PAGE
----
Pay At Pick Up
When looking for additional ways to remove online shopping barriers, some retailers choose to offer a pay at pick up service. For consumers that don’t have a credit card, or are unwilling to use their credit online, retailers can offer the option to place an order online and then pay in store within a specified amount of time. The consumer can bring in their order confirmation email, make payment by cash or credit card, and then their item will be shipped.
Return To Store And Return Shipping
An added convenience and comfort for consumers is the ability to purchase online and then return the item to a retail location. Fo many consumers, the imagined hassle of having to re-package and then ship an item back, along with verifying that the purchase payment has been refunded, creates a roadblock to their online purchasing. By offering the option to simply bring the item back to the company’s retail store, that worry is removed.
Another way the issue of returns can be addressed by the retailer is to provide free return shipping labels right in the initial product shipment. Zappos.com was the leader in this idea, realizing shoes and proper fit would automatically generate a high return rate and lead to consumer concerns about ordering shoes online. So, they eliminated the consumer worry about returns and made shopping online for shoes at Zappos.com a great consumer experience.
Personal Marketing In Store
Now that the majority of consumers are equipped with a smartphone, location-based technology can be used to send messages and offers to consumers when they are in the store. Current technology can even identify the specific in store location of a consumer. That info lets the retailer send a very specific message in order to make the offer as relevant as possible.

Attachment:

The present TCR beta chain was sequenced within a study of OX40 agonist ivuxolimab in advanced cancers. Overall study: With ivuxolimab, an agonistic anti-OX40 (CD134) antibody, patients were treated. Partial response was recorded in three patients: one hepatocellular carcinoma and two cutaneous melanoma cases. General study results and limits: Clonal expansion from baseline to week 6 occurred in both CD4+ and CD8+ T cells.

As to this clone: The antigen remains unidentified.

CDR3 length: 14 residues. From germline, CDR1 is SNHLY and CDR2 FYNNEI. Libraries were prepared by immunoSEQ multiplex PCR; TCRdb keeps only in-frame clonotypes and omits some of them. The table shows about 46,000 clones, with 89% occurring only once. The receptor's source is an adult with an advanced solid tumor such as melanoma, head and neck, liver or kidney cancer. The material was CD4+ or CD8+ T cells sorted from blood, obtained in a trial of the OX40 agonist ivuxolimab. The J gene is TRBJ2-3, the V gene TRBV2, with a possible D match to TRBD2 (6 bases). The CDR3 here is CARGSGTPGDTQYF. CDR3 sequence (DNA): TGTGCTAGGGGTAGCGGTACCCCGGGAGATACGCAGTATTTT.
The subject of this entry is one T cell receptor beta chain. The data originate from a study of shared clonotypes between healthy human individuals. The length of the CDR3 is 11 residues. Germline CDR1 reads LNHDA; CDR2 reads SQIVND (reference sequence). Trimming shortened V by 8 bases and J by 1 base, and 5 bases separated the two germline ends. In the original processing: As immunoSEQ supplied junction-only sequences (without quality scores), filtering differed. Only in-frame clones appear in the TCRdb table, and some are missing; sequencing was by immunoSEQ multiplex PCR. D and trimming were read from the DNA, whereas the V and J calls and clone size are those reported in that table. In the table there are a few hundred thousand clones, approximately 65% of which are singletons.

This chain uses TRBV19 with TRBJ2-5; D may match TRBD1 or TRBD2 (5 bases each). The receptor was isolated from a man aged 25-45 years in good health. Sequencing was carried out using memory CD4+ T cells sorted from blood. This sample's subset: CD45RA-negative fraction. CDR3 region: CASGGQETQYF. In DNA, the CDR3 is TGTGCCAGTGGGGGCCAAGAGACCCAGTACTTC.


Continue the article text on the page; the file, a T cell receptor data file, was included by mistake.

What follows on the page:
As sophisticated personal communication devices remain affordable, bandwidth increases, and location-based data is easily available, retailers will have powerful new methods for marketing to prospects and customers. Today’s consumer remains in charge of the shopping and purchasing process so direct and personal messaging will be required, making the retailers task more complex.
In reviewing all of these new omnichannel services, we can see that they require a strong inventory management system. While inventory management is not always part of the marketing discussion, when coordinating online and offline channels, it plays a pivotal role in providing customer satisfaction. Real-time inventory data is a crucial element in staying ahead of the competition. For example, IKEA provides product inventory for each store location on their website, allowing customers to verify if the items they want will be available at the store if they make the trip. It also notes any items that are available online only. These systems are complex, but retailers and businesses should be choosing ways to consolidate their data so that it can be easily pulled and organized for use throughout their software systems.
It is an omnichannel marketplace and you need to keep in mind how, when, and where your customers choose to shop.